Did wheeled traffic cross the Packhorse bridges at Hockenhull?  It divides opinion both as to when and why?  Agreement is at least settled on the 18th century. Disagreement reigns as to the whether turnpiking of  Platts Lane and the bridges  in the 18th century to allow wheeled- vehicles across the bridges and the levying of charges, actually happened.

However, the bridges were constructed between 1621 and 1665.  No bridge existed in 1621 and three bridges are shown on Ogilby’s map of 1665.

On reflection is an elementary question has been overlooked:  How did the heavy sandstone blocks and other materials reach the Platts, and where was the stone quarried ? Two options present themselves: (1) carried on the R. Gowy and (2) using carts and waggons possibly drawn by oxen.

Where the ashlar red sandstone was quarried has an important bearing on both options. The preference would be  either Waverton or Christleton quarries.

Waverton quarry had no direct, easy road access to the Platts at the Gowy.  Christleton was more immediate, had a larger quarry and sandpits  (for mixing cement) were available on route. Large waggons  could easily navigate the ancient saltway/packhorse as it  passed through Christletonto R Gowy.  Access via Plough Lane offered a wider, well-maintained road with a smithy and watering places. Indeed, it has been  advanced  that a Roman road followed  part of Plough Lane, if not all of it.  Below the turn to Cotton Hall and the A51, it is over 12m  (40ft) wide , reckoned as a feature of a Roman road. This is not the place to consider features of Roman roads. Notwithstanding, a wide lane lead to the river and a possible causeway  in the 17th century. Whether an extant cause was there is another matter.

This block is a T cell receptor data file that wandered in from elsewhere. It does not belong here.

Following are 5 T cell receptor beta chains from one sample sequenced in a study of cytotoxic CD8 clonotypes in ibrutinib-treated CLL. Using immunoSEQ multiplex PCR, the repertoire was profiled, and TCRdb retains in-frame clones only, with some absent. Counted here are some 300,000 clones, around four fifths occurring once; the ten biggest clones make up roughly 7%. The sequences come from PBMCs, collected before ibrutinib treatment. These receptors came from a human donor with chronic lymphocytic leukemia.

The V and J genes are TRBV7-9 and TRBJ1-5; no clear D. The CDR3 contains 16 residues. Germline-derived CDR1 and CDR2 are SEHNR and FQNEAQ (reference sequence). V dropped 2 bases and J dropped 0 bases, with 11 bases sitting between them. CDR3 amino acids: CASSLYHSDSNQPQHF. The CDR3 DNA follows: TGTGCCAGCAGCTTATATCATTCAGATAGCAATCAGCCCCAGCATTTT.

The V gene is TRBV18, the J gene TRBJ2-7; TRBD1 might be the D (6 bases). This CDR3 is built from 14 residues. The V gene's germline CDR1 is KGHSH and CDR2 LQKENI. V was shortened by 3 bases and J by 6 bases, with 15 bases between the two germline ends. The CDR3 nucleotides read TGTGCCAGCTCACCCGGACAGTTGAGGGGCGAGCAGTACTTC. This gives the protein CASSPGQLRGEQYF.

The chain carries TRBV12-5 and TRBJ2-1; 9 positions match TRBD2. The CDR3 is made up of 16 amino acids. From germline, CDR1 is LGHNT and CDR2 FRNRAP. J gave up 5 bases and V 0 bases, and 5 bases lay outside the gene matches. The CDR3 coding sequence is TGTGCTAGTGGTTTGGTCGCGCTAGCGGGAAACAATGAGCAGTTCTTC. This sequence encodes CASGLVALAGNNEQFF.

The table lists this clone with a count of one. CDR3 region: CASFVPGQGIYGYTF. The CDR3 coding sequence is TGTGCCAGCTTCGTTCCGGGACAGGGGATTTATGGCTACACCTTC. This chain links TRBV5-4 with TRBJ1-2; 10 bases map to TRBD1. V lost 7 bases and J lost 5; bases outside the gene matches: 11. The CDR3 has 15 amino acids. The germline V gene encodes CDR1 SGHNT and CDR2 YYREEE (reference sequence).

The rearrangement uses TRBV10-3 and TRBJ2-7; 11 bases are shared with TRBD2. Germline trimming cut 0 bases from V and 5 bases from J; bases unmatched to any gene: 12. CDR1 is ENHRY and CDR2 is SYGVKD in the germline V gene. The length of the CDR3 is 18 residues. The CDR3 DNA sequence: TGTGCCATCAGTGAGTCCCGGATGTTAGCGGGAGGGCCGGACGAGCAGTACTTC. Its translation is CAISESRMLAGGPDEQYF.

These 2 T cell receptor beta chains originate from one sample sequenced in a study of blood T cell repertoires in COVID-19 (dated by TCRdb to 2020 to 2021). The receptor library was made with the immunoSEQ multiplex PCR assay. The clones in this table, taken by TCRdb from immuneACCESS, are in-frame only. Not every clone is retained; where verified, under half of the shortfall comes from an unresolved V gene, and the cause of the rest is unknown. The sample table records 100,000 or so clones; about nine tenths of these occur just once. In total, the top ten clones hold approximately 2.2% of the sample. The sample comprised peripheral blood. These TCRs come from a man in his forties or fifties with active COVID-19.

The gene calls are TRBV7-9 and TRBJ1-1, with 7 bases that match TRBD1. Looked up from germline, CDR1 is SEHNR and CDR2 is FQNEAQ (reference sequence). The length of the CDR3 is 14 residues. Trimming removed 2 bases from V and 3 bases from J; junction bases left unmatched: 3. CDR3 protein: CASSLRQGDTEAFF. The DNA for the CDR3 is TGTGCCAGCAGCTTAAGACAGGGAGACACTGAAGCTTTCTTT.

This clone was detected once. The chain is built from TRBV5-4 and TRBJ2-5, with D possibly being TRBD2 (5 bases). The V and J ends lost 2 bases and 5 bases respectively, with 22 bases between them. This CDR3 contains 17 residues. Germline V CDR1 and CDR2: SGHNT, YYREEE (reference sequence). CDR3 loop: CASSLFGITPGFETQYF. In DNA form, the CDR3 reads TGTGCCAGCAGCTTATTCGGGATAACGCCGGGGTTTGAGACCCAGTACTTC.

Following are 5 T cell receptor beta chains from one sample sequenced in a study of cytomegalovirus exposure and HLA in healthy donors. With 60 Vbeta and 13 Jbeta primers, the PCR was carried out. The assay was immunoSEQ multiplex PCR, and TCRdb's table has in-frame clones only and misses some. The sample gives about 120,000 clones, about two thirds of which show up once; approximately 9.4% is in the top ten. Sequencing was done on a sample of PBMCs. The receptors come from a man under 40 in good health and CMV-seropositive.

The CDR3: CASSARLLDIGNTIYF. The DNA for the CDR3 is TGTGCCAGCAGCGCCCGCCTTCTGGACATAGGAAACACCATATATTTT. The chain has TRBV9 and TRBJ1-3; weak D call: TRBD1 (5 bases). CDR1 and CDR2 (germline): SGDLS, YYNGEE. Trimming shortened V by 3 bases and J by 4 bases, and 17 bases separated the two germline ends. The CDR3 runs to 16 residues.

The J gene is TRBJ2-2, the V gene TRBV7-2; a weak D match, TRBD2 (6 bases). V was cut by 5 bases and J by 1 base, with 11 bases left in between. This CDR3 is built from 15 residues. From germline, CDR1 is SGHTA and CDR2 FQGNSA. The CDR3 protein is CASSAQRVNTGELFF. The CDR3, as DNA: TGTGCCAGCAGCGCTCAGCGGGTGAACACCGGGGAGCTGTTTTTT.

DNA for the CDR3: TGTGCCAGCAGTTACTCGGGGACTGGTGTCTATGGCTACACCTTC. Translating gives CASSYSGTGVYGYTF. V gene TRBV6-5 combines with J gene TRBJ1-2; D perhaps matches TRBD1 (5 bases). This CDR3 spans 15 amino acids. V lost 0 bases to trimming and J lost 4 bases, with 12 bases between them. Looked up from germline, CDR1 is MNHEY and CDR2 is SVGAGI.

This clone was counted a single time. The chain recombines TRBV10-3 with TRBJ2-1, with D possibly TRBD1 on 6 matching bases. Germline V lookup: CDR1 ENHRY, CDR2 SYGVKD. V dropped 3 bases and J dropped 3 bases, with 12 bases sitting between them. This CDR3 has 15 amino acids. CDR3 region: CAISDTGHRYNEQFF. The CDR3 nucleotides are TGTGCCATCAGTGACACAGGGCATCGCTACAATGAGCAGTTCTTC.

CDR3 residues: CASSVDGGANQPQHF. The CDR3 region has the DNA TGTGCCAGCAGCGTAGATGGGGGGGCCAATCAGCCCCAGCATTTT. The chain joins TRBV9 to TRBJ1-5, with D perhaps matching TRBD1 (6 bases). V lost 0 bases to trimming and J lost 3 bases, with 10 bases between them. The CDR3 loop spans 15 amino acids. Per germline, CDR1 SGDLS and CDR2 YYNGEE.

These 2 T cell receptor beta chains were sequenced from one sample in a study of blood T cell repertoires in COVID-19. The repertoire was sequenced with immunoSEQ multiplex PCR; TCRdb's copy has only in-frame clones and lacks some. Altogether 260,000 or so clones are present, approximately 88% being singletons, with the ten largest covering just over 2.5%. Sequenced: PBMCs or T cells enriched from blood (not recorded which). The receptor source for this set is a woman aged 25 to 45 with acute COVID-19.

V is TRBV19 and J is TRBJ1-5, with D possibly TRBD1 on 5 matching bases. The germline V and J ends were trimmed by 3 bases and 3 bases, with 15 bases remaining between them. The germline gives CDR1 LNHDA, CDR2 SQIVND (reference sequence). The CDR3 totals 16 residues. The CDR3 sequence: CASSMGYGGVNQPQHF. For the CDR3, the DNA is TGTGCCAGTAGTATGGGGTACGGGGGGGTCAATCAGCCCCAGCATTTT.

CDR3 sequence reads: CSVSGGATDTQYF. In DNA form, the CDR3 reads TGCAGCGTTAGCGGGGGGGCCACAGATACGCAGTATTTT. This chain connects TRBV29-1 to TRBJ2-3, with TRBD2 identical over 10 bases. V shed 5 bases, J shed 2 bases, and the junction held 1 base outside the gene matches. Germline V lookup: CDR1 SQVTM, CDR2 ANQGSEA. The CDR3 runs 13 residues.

Any suggestion of access from the Tarvin side would have meant coming in from Platts Lane, entering the hollow way section leading to the bridges  to face a mire of deep mud and running water.  Had heavily laden waggons moved along Platts Lane it would  be reflected in a much wider and more substantial passage to the Gowy.

*****************************************************************************************

9th August:     In replying to an email, a very challenging idea came to mind. Challenging  contrary to what is accepted as fact, namely the marshland at Hockenhull Platts was always to the west of the present course of the Gowy.  Fieldwork and aerial photographs show almost no features of a the historic river course to the west,  along the banks north or south of the Gowy. Instead, such features as abandoned meanders, ox-bow lakes, drainage channels and pools, all appear to the east.

I now consider the bridge on the Tarvin side was the first to be built.  Of the three bridges it is a true packhorse bridge. Its alignment does not match the other two. This might suggest it was built to replace an earlier bridge, possibly a 14th century one.  The Black Prince’s Register in 1353 records a grant of 20 shillings to repair  ‘the bridge at Hokenhull’, though it does not specify  wood or stone.  Clearly, the bridge was built much earlier  where a ford would have been. Was it a Norman masonry bridge, and if so,  why would it need repair relatively soon after construction? Or,  an Anglo-Saxon timber bridge? No Roman bridges survived  by Domesday.

The repair of the bridge, whether of timber or stone in the 14th century suggests  it was fundamentally flawed. Unlike the two other bridges, the foundations ( of the Tarvin bridge) may not have rested on bedrock,  hence the difference in alignment. Without a firm foundation, the weight of water against it, scouring of the river bed and the stresses of traffic over it, would combine to undermine the bridge.  It would seem buttresses were included in its construction rather than added later. This would suggest a previous bridge was there and the grant to repair was for a likely wooden bridge. A 15th century record of a flour mill nearby may well indicate a bridge was needed to service the mill rather than solely for the use of pack horses and other users. Only in the 17th century were purpose- built bridges constructed. The question then arises as to whether this bridge was already there and two others added?